Federal Circuit Delays Sandoz Biosimilar Launch
In a closely-watched case between Amgen and Sandoz regarding the first biosimilar approved (Zarxio), the Federal Circuit interpreted key Biologics Price Competition and Innovation Act (BPCIA) provisions regarding Sandoz’s obligation to disclose information related to its application, and whether Sandoz could effectively provide notice of commercial marketing before FDA approval. The Federal Circuit decided that certain information-sharing requirements of the BPCIA are optional, because Amgen, the reference product sponsor (RPS) in this case, can obtain such information through discovery following suit for patent infringement, and that is the sole remedy contemplated by the BPCIA. The Federal Circuit also concluded that the biosimilar applicant, Sandoz, may only provide effective notice of commercial marketing after grant of FDA licensure, even though this may, in some situations, result in an additional 180 days of exclusivity in excess of the twelve years of exclusivity provided in the BPCIA. The Federal Circuit’s conclusions impact biosimilar applicants by providing additional business options for companies to examine.
In the present legal dispute, Sandoz obtained the first biosimilar approval for Zarxio under the BPCIA in March 2015, for which Amgen was the RPS for Neopogen (filgrastim). Amgen sued Sandoz in October 2014 for, among other things, Sandoz’s failure to provide information it argued was required under BPCIA Section 262(l)(8)(A), and for premature and ineffective notice of commercial marketing, which was provided before licensure, as well as through a “further notice” in March 2015, following grant of FDA licensure. The district court interpreted the BPCIA as giving a biosimilar applicant the option to share its application and manufacturing information subject to the consequences of Section 262(l)(9)(C), and that the biosimilar applicant may provide notice of commercial marketing before FDA approval. The Federal Circuit affirmed the district court regarding the information-sharing provisions, but reversed on the commercial marketing notice requirements. The Federal Circuit also found that Sandoz’s further notice to Amgen in March 2015, immediately after FDA licensure, was sufficient to meet the commercial marketing notice requirements, preventing Sandoz from marketing its filgrastim product for 180 days, until September 2015.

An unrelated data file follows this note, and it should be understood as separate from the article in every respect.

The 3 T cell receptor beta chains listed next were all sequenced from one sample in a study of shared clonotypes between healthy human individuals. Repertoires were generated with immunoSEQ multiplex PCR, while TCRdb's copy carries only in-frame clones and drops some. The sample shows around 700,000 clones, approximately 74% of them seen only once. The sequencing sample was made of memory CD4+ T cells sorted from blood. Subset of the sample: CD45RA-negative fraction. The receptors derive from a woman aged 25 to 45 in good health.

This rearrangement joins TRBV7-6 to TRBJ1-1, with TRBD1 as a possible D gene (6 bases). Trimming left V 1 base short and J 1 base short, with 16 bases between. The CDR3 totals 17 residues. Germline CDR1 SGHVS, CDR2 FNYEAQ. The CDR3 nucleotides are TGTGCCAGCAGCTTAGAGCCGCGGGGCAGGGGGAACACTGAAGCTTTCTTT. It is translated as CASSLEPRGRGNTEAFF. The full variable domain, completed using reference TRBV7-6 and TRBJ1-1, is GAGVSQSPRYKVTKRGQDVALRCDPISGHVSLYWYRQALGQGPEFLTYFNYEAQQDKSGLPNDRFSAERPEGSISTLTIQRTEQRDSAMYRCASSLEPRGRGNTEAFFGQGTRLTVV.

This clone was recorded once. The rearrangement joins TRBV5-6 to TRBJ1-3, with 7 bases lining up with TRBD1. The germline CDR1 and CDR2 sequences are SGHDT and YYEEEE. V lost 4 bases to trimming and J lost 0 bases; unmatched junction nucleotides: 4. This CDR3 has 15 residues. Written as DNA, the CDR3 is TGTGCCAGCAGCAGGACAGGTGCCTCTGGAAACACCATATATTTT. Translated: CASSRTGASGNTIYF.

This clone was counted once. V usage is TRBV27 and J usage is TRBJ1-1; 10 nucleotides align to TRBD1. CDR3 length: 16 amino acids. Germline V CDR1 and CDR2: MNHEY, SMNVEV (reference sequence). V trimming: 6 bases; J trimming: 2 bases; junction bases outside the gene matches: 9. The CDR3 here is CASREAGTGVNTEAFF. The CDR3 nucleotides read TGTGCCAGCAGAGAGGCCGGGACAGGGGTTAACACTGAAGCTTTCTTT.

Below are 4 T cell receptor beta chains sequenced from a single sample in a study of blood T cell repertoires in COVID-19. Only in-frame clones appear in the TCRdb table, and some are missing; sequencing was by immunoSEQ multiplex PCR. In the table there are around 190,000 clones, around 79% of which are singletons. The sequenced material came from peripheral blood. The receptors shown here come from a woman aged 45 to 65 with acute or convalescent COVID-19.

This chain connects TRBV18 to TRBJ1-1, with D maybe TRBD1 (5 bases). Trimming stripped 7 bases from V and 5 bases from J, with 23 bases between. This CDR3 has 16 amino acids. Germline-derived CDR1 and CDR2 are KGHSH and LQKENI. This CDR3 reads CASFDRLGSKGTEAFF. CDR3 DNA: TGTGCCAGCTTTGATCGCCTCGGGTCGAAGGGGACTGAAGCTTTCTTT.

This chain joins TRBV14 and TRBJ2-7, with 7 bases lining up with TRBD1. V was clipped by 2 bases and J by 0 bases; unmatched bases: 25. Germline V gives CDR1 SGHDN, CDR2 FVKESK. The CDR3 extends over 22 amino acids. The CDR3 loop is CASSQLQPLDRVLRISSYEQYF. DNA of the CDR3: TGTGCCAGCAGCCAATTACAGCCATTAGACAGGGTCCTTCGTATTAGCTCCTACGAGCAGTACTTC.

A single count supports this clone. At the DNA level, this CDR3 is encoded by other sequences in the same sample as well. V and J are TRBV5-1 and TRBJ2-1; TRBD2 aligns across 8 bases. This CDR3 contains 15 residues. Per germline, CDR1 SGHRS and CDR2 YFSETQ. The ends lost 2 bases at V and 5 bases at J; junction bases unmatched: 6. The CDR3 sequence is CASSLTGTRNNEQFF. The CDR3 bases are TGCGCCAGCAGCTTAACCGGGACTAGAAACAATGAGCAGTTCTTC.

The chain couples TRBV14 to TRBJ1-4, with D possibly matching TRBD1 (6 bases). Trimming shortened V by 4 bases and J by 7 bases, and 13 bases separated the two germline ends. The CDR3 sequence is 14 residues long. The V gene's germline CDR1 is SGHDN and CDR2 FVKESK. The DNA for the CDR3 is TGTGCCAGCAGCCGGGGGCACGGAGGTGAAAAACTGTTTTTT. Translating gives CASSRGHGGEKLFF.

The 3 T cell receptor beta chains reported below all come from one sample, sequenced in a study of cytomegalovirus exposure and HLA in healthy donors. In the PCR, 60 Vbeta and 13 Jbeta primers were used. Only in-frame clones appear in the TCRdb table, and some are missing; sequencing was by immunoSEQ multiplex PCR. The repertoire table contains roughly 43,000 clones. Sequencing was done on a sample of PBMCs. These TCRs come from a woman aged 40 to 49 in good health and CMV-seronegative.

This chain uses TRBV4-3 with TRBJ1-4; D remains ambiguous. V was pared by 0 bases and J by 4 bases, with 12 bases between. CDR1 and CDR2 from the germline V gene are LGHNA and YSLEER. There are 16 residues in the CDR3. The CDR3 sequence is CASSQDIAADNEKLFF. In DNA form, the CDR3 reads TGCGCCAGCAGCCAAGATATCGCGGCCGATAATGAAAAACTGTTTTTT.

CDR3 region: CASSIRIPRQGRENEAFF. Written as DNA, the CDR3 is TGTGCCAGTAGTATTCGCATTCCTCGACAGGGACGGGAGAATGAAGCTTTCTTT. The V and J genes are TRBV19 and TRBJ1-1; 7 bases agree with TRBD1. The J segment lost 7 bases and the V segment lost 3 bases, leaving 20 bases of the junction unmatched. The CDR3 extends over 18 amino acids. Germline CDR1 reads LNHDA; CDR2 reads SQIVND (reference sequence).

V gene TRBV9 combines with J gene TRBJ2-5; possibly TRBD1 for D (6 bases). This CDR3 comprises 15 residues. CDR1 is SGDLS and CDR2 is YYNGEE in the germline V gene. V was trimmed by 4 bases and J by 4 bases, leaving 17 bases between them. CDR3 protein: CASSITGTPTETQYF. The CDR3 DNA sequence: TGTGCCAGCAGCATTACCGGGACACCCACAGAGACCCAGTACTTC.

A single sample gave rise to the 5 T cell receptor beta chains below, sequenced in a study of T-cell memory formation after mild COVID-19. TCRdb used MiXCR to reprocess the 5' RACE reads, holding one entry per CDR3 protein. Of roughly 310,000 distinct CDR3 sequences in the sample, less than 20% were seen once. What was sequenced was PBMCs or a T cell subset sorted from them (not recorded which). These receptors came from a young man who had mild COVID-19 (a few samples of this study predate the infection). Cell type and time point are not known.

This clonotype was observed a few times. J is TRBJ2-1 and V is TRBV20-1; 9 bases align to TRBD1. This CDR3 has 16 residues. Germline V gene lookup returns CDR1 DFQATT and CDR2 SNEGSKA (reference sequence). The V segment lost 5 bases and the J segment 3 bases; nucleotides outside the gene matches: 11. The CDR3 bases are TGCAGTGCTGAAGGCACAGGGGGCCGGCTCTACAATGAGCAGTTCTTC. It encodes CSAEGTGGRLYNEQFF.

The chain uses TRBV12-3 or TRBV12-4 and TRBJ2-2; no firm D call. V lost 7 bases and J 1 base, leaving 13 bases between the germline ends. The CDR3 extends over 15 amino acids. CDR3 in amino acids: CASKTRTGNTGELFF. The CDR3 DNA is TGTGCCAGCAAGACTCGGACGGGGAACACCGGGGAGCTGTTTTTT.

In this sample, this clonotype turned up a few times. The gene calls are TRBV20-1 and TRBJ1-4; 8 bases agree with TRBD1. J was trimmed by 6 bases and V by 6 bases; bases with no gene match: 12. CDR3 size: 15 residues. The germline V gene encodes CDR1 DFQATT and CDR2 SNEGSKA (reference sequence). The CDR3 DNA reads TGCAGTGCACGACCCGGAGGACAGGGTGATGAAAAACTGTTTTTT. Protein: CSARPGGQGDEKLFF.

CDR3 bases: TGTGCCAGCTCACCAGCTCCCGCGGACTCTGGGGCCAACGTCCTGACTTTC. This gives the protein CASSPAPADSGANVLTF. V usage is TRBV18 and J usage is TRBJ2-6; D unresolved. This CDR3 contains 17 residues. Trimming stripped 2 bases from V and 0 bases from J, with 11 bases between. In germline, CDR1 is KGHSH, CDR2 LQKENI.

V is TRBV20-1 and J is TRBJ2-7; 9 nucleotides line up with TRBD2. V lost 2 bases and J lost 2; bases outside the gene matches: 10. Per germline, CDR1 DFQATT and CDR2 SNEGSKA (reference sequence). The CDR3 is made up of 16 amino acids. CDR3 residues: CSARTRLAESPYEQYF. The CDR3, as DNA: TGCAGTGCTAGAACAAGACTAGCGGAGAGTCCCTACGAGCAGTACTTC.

The Federal Circuit’s conclusion that the information-sharing requirements of Section 262(l)(1)-(2) are effectively optional is good for biosimilar applicants by providing additional business options to consider. Unfortunately, however, the Federal Circuit’s assessment that a biosimilar applicant may only provide effective notice after FDA licensure is potentially bad precedent for biosimilar applicants, as it may provide up to 180 days of additional exclusivity for the RPS. In the present situation, Sandoz may not market Zarxio until 180 days after March 6, 2015 (i.e., until September 2, 2015), which extends Amgen’s market exclusivity for months and prevents competition until that later date. Whether Sandoz seeks rehearing or appeals the Federal Circuit panel’s decision remains to be seen, but it is possible that full Federal Circuit or the Supreme Court may not review the panel decision and/or that the legal dispute will no longer be ripe by that time. To the extent Sandoz or another biosimilar applicant wishes to challenge the Federal Circuit panel’s interpretation of the 180-day notice provision, Judge Chen’s dissent-in-part may provide a legal rationale for doing so, as it states that the additional 180-days of exclusivity may be unnecessary. As the decision stands, the Federal Circuit has determined that all remedies for the RPS are patent-oriented and are sufficiently crystallized for a declaratory judgment action if the biosimilar applicant fails to participate in the very first information-sharing requirement. Here, it seems peculiar that the 180-day notice provision, as currently construed by the Federal Circuit, may significantly delay the legal resolution process. After all, Amgen was clearly on notice since July 8, 2014, when Sandoz notified Amgen that it had filed a biosimilar application referencing Neupogen and that it intended to launch immediately upon FDA approval. Instead, because Zarxio was not actually approved until March 2015, Sandoz now cannot launch until September 2015.
Biosimilars, or “generic biologics,” are a rapidly emerging area of the pharmaceutical industry. The BPCIA, enacted in 2009, is somewhat similar to the Hatch-Waxman Act in its goals of balancing innovation and consumer interests. The biosimilar applicant may rely in part on the approved license of a reference product if it can show that its product is “highly similar.” To provide reference products some protection, the BPCIA provides for twelve years of exclusivity for the reference drug from the date of reference product licensure, even upon loss of patent protection. Additionally, biosimilar applicants must give reference product sponsors notice of commercial marketing 180 days prior to marketing their products to allow those sponsors to seek a preliminary injunction.
The BPCIA also provides at Section 262(l)(1)-(2) a procedure for the biosimilar applicant to provide its biosimilar application and biosimilar manufacturing information to the reference product sponsor no later than 20 days after the FDA accepts the application for review. The BPCIA also provides for a procedure for exchanging information on the patents that could reasonably be asserted regarding the biosimilar application, which may be used to determine grounds for an infringement action by the reference product sponsor. Section 262(l)(9)(C) provides that a reference drug sponsor may bring a declaratory judgment action upon the biosimilar applicant’s failure to provide this information.